How the American Silver Eagle Set the Standard for Bullion

Posted by M. Barr on 25th Mar 2022

How the American Silver Eagle Set the Standard for Bullion

We're back this month with the history of arguably the most influential silver bullion coin, the American Silver Eagle. It may not have been the first, but it set the standard for how other countries produce their bullion coinage.

Humans have been making coins out of silver since the times of the ancient Persians and Greeks, if not earlier. There’s good reason for that, silver is durable, easy to measure, easy to transport, and has always had a high trade value - though not as high as gold - making it safer and more pragmatic for more everyday use. We’ve always been drawn to silver, so it is no surprise that silver coinage is so highly sought after by both investors and collectors - and none more so than the American Silver Eagle. First released on November 24, 1986 - these bullion coins are 1 Oz. 99.9% fine silver and come in a variety of different finishes. While technically legal tender, their face value is only one dollar - far less than their silver value alone.

As a bullion coin, American Silver Eagles are meant for investing - however they seem to have taken on a life of their own, becoming some of the most highly sought after collector’s items for both seasoned numismatists and hobbyists alike. While they were preceded by the Mexican Silver Libertads (introduced in 1982) and China’s Silver Pandas (introduced in 1983) - our American version has proven to be unique, and in many ways have set the standard for the way other countries’ approach their bullion coinage. So what are they, a collectible or a bullion? Can they be both?
1986 American Silver Eagle

The National Defense Stockpile was created after WWII to, as the name suggests, stockpile materials for national emergencies and/or war. By the 1970s though, money was needed for growing defense programs and legislators looked to the surplus silver stockpile for funding. There was a great deal of push back from U.S. mining companies & silver producing states, who saw this as potentially devastating to the industry. However by the early 1980s, official requests were being made by the Reagan administration to tap into this stockpile to help balance the federal budget. After much opposition and a few amendments, the Liberty Coin Act was signed, authorizing the US mint to use the purchased stockpile silver to mint bullion coins with guaranteed weight, size, fineness, and finish specifications.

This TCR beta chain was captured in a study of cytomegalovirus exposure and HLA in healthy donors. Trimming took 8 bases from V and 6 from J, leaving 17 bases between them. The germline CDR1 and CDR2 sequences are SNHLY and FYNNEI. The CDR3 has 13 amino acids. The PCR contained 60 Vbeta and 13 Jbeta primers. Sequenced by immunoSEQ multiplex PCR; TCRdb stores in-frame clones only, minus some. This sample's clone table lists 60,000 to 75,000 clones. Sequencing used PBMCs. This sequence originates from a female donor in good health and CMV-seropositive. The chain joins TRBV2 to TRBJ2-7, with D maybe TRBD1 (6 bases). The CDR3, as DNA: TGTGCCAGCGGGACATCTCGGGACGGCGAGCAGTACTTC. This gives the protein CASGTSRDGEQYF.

Title II of the Liberty Coin Act

The first Silver Eagles were struck in San Francisco in October of 1986. When they went on sale in November of that year, they sold out almost immediately. The obverse features a revised version of the early 20th century walking liberty design by Adolph A. Weinman. The original reverse used from 1986 until 2021 was designed by Chief Engraver John Mercanti and is reminiscent of the United States Great Seal. In 2021, this design was replaced with a new one by illustrator Emily Damstra and features an eagle landing on a branch - similar to the one on the reverse of the 1971 Eisenhower Dollar.

While the design itself has not changed much, American Silver Eagles come in a variety of finishes and fineness. Bullion Eagles do not have special finishes or mint marks, and are not sold directly to the public but to a network of authorized dealers. Brilliant uncirculated (BU) coins also do not have mint marks, but do have a satin or matte finish. Both of these are intended for investing. Proof Eagles, however, are made for the collector - these feature a shiny, mirrored finish and frosted details, highlighting the fineness of the artwork and design.

Though American Silver Eagles are in some ways intended specifically for financiers and investors, the rarity and quality standards of these coins makes them popular collectibles. They are often given as holiday, birthday, anniversary and graduation presents. For many people, American Silver Eagles are an introduction to the world of coin collecting. The variety of finishes and year specific mint marks make it fun to try and compile “the whole set” - especially true when you consider the assortment of anniversary releases and third party grading companies’ special labels. It is for these reasons that American Silver Eagles are uniquely both bullion and collectibles, and appeal to all levels of coin enthusiasts.

ASE Type 1 1986 - 2021
ASE Type 2 2021 - Present